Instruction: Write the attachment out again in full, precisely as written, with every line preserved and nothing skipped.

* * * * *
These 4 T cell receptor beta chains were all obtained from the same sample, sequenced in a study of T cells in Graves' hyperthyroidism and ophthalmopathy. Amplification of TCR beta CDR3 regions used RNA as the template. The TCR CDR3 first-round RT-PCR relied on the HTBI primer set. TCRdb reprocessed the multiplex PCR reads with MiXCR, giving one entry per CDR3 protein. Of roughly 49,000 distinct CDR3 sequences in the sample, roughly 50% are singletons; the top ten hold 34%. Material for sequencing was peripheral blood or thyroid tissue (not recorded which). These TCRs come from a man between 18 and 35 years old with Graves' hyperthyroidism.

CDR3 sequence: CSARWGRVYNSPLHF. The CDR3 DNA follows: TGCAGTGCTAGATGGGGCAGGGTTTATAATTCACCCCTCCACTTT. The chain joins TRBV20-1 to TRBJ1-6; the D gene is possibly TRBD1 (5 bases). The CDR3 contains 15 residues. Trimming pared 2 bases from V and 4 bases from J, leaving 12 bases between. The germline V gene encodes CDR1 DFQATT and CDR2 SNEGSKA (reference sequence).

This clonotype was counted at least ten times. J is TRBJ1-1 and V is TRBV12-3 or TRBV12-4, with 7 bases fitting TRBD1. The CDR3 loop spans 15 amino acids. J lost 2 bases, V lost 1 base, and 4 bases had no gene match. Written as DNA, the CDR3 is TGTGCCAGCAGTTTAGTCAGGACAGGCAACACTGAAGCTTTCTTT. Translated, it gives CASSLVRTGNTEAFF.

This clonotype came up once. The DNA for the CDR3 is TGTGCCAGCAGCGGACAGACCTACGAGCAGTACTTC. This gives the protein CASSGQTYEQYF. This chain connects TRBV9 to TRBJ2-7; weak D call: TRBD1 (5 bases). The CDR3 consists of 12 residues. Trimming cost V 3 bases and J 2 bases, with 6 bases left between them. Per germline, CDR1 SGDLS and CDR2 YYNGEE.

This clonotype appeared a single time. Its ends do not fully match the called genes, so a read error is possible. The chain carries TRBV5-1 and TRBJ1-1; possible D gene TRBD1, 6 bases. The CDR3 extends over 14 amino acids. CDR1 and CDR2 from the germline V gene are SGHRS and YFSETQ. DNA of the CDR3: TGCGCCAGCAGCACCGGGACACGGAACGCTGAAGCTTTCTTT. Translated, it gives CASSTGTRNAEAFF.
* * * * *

These 4 T cell receptor beta chains were all obtained from the same sample, sequenced in a study of T cells in Graves' hyperthyroidism and ophthalmopathy. Amplification of TCR beta CDR3 regions used RNA as the template. The TCR CDR3 first-round RT-PCR relied on the HTBI primer set. TCRdb reprocessed the multiplex PCR reads with MiXCR, giving one entry per CDR3 protein. Of roughly 49,000 distinct CDR3 sequences in the sample, roughly 50% are singletons; the top ten hold 34%. Material for sequencing was peripheral blood or thyroid tissue (not recorded which). These TCRs come from a man between 18 and 35 years old with Graves' hyperthyroidism.

CDR3 sequence: CSARWGRVYNSPLHF. The CDR3 DNA follows: TGCAGTGCTAGATGGGGCAGGGTTTATAATTCACCCCTCCACTTT. The chain joins TRBV20-1 to TRBJ1-6; the D gene is possibly TRBD1 (5 bases). The CDR3 contains 15 residues. Trimming pared 2 bases from V and 4 bases from J, leaving 12 bases between. The germline V gene encodes CDR1 DFQATT and CDR2 SNEGSKA (reference sequence).

This clonotype was counted at least ten times. J is TRBJ1-1 and V is TRBV12-3 or TRBV12-4, with 7 bases fitting TRBD1. The CDR3 loop spans 15 amino acids. J lost 2 bases, V lost 1 base, and 4 bases had no gene match. Written as DNA, the CDR3 is TGTGCCAGCAGTTTAGTCAGGACAGGCAACACTGAAGCTTTCTTT. Translated, it gives CASSLVRTGNTEAFF.

This clonotype came up once. The DNA for the CDR3 is TGTGCCAGCAGCGGACAGACCTACGAGCAGTACTTC. This gives the protein CASSGQTYEQYF. This chain connects TRBV9 to TRBJ2-7; weak D call: TRBD1 (5 bases). The CDR3 consists of 12 residues. Trimming cost V 3 bases and J 2 bases, with 6 bases left between them. Per germline, CDR1 SGDLS and CDR2 YYNGEE.

This clonotype appeared a single time. Its ends do not fully match the called genes, so a read error is possible. The chain carries TRBV5-1 and TRBJ1-1; possible D gene TRBD1, 6 bases. The CDR3 extends over 14 amino acids. CDR1 and CDR2 from the germline V gene are SGHRS and YFSETQ. DNA of the CDR3: TGCGCCAGCAGCACCGGGACACGGAACGCTGAAGCTTTCTTT. Translated, it gives CASSTGTRNAEAFF.